Mexico’s Violent Cycle

A heavily armed member of the Mexican Federal Police patrols in the state of Chihuahua in 2010.

by Rick Rockwell

How long does Mexico have to suffer before its violent cycle ends?  This question comes to mind because Mexico City’s Human Rights Commission announced last week that March of 2012 was the most violent month on its records when it comes violence aimed at the media.

Unfortunately, Mexico is known for upticks in violence against the media during election years; this has traditionally been used not only to curb critical media but also to act as a repressive measure to those who might be cowed by such bloody examples used against their colleagues and competitors.  What many north of the border may not realize is that Mexico is suffering its worst instability and violence since the Mexican Revolution of a century ago. More than 47,515 people have been killed in the Drug War during the administration of President Felipe Calderon, (for more, please see: “Stepping Up for Journalists in Mexico’s Drug War” and “In the Freefall of Insecurity, Mexico Unsafe for Many Journalists”) widely regarded as the weakest Mexican president since the revolution.

The attacks included: a grenade assault on the regional outlet of Mexico’s most powerful television network Televisa in Matamoros; a car bomb explosion outside of Expreso, the most popular newspaper in Ciudad Victoria, in the border state of Tamaulipas; a shooting at a reporter’s home in Durango; and assaults against journalists in the state of Oaxaca.

Some might easily shrug off these attacks as what might be expected in the battle between free speech and drug gangs that don’t take kindly to bad press.  But the situation is more complex. Human rights lawyer Netzaí Sandoval has presented a petition to the International Criminal Court in the Hague signed by 23,000 Mexicans accusing Calderon for covering up human rights abuses by Mexico’s military and police forces in the war.  Last month, the U.N. issued a report saying the Mexican government was both incompetent and sometimes complicit in the cases of thousands of disappearances connected to the Drug War.  So this conflict cannot be seen in the linear American fashion of dark versus light.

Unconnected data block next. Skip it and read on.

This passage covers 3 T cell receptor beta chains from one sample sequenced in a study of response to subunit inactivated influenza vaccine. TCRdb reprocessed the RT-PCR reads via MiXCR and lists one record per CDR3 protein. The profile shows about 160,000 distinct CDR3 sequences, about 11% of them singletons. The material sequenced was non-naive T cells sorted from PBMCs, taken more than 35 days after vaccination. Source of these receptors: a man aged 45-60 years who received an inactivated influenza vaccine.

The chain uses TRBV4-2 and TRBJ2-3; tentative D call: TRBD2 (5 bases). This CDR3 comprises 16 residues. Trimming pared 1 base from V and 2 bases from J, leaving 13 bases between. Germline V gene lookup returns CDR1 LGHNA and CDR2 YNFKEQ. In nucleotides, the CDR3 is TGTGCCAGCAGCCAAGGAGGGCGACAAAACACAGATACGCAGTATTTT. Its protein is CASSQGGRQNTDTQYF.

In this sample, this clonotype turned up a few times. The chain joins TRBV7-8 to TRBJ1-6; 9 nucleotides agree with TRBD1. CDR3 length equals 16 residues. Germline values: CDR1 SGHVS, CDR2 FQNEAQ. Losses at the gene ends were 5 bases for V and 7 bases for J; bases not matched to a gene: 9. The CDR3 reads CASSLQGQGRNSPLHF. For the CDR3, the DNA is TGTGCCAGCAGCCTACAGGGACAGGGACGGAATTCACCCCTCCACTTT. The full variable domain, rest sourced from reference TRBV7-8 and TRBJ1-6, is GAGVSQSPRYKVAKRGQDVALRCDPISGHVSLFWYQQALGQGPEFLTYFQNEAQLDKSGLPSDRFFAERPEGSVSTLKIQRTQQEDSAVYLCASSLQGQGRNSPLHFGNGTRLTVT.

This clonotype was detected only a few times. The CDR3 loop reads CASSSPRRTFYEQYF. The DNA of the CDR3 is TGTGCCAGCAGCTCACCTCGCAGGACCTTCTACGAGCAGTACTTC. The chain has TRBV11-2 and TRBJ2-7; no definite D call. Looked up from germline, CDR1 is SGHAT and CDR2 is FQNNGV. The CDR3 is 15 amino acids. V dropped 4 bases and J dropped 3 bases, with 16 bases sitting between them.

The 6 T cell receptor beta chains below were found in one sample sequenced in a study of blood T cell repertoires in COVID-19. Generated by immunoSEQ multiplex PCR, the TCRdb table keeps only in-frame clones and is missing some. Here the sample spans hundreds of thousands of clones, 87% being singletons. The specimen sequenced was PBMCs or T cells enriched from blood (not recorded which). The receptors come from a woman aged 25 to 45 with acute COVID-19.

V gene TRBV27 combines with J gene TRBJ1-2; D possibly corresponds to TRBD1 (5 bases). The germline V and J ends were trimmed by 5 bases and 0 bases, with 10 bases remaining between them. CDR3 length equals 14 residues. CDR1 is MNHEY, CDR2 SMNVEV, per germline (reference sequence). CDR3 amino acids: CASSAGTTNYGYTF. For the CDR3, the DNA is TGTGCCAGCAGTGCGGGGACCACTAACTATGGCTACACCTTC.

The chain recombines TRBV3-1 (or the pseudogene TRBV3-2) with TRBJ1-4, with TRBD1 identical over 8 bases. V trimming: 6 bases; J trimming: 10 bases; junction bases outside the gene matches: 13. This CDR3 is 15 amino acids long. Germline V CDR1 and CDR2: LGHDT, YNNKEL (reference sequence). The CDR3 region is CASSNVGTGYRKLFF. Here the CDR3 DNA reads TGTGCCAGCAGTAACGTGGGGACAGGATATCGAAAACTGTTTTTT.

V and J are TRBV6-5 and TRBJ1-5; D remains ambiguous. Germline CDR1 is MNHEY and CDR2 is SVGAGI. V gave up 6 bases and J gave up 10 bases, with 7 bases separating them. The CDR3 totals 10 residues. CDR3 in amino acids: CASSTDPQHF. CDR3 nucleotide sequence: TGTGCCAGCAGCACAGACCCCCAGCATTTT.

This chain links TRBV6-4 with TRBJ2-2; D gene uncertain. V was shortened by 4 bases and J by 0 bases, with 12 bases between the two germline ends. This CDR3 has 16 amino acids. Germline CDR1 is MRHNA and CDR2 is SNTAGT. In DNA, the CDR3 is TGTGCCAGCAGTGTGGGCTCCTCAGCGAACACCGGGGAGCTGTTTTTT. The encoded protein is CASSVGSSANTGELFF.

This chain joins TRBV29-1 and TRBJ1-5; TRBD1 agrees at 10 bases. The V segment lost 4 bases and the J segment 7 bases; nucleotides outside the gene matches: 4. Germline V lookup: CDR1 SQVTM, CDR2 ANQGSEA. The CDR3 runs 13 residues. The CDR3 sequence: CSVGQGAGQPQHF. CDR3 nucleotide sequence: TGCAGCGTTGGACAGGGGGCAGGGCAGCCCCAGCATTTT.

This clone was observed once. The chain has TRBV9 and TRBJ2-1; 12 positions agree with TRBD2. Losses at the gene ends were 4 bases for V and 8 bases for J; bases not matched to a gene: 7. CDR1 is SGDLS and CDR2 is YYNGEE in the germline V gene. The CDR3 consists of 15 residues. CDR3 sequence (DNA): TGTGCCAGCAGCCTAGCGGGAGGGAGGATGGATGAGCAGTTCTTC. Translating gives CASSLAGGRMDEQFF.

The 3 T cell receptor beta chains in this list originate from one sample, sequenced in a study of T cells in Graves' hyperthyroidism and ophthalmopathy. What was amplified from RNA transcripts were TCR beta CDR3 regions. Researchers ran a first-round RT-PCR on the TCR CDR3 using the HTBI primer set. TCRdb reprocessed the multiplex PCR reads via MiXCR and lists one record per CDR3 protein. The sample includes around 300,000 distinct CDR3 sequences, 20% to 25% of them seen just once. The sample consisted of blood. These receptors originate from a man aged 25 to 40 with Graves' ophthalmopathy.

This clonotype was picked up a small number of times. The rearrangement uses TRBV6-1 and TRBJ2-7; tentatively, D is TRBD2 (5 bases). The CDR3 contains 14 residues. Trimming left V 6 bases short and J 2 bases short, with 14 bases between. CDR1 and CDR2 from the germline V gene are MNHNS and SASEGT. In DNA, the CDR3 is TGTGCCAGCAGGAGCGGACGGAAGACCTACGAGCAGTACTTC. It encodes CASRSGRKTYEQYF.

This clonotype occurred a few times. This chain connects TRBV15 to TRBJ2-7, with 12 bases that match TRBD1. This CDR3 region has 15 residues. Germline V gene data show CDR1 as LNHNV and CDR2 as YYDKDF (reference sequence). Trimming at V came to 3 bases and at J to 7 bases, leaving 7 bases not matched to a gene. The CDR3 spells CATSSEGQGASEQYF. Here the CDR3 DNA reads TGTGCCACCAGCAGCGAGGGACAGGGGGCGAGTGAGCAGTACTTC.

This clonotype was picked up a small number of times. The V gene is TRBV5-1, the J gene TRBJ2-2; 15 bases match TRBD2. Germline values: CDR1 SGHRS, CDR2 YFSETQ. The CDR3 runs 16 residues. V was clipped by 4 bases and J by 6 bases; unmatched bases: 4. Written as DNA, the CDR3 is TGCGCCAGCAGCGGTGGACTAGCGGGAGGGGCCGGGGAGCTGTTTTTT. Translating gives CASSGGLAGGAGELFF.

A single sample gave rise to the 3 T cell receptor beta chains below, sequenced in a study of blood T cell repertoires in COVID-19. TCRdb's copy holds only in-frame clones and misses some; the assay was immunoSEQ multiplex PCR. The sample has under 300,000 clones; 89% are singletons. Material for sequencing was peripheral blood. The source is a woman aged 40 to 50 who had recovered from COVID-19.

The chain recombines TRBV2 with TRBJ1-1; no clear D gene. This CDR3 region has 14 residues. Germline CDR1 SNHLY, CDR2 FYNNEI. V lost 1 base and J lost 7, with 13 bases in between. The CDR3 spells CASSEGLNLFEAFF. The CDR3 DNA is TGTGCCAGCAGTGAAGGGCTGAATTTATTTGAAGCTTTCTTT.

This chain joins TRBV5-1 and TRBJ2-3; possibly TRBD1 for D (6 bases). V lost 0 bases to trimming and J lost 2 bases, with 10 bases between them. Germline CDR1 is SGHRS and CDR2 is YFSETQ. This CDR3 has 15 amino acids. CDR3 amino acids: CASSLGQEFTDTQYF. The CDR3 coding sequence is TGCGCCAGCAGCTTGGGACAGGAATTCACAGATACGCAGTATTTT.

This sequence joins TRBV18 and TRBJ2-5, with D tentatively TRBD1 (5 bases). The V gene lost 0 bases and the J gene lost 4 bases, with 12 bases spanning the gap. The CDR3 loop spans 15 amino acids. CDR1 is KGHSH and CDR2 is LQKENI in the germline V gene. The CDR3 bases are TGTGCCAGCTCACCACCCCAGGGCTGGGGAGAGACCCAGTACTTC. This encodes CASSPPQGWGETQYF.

It says something that Mexico City’s Human Rights Commission has not seen anti-media violence this bad since it was established in 1993.  It speaks to the escalation of the Drug War and begs the question that opened this post.

Some have compared Mexico’s downward spiral to that of Colombia in the late 1990s.  Thanks to various factors, Colombia battled back from its status as a weak state, turning the corner in 2002 on its long civil war, which has merged with the wider regional Drug War.  This weekend’s Summit of the Americas which has truly marked Colombia’s comeback on the world stage would not have been held there if the drug gangs and guerrilla forces had not been pushed to the margins and borders of that country in the past decade.  The cost in almost five decades of war for Colombia is about 150,000 killed and at least 3.5 million internal refugees.

The brutal Mexican theater in this war has already produced a third of those casualties in about ten percent of the time.  How much more can Mexico’s struggling democracy and embattled media take?  Perhaps Mexico’s next president has better answers.

(The photo is by Jesus Villaseca Perez of Latitudes Press via Flickr, using a Creative Commons license.  To see a report from Al Jazeera about the battle for territory between the Sinaloa Cartel and the Zetas Cartel in Mexico, please check below.)

About rickrockwell2011

Rick Rockwell is the Director of the School of Communication’s International Media program at American University. Rockwell is an award-winning journalist and author. His book, Media Power in Central America, won an award from the American Library Association. Please see the additional links for a full profile.
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